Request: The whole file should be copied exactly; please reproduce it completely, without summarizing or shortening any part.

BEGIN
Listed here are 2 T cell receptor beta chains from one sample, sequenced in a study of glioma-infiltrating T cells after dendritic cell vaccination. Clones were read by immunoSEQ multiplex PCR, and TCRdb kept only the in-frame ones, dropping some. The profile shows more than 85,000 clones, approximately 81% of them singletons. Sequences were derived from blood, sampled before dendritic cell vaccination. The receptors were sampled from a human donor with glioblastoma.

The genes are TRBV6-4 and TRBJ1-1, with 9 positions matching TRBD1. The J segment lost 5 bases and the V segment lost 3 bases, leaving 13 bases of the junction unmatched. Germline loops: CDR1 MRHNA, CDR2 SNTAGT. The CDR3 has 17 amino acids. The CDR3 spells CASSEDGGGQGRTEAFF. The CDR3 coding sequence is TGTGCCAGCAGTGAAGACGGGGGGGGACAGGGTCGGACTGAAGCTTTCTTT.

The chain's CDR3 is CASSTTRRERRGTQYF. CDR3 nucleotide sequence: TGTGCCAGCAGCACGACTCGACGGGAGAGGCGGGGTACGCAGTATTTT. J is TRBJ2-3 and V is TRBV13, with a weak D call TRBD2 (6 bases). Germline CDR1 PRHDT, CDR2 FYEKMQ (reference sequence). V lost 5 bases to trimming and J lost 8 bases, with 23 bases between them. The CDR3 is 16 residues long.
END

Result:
Listed here are 2 T cell receptor beta chains from one sample, sequenced in a study of glioma-infiltrating T cells after dendritic cell vaccination. Clones were read by immunoSEQ multiplex PCR, and TCRdb kept only the in-frame ones, dropping some. The profile shows more than 85,000 clones, approximately 81% of them singletons. Sequences were derived from blood, sampled before dendritic cell vaccination. The receptors were sampled from a human donor with glioblastoma.

The genes are TRBV6-4 and TRBJ1-1, with 9 positions matching TRBD1. The J segment lost 5 bases and the V segment lost 3 bases, leaving 13 bases of the junction unmatched. Germline loops: CDR1 MRHNA, CDR2 SNTAGT. The CDR3 has 17 amino acids. The CDR3 spells CASSEDGGGQGRTEAFF. The CDR3 coding sequence is TGTGCCAGCAGTGAAGACGGGGGGGGACAGGGTCGGACTGAAGCTTTCTTT.

The chain's CDR3 is CASSTTRRERRGTQYF. CDR3 nucleotide sequence: TGTGCCAGCAGCACGACTCGACGGGAGAGGCGGGGTACGCAGTATTTT. J is TRBJ2-3 and V is TRBV13, with a weak D call TRBD2 (6 bases). Germline CDR1 PRHDT, CDR2 FYEKMQ (reference sequence). V lost 5 bases to trimming and J lost 8 bases, with 23 bases between them. The CDR3 is 16 residues long.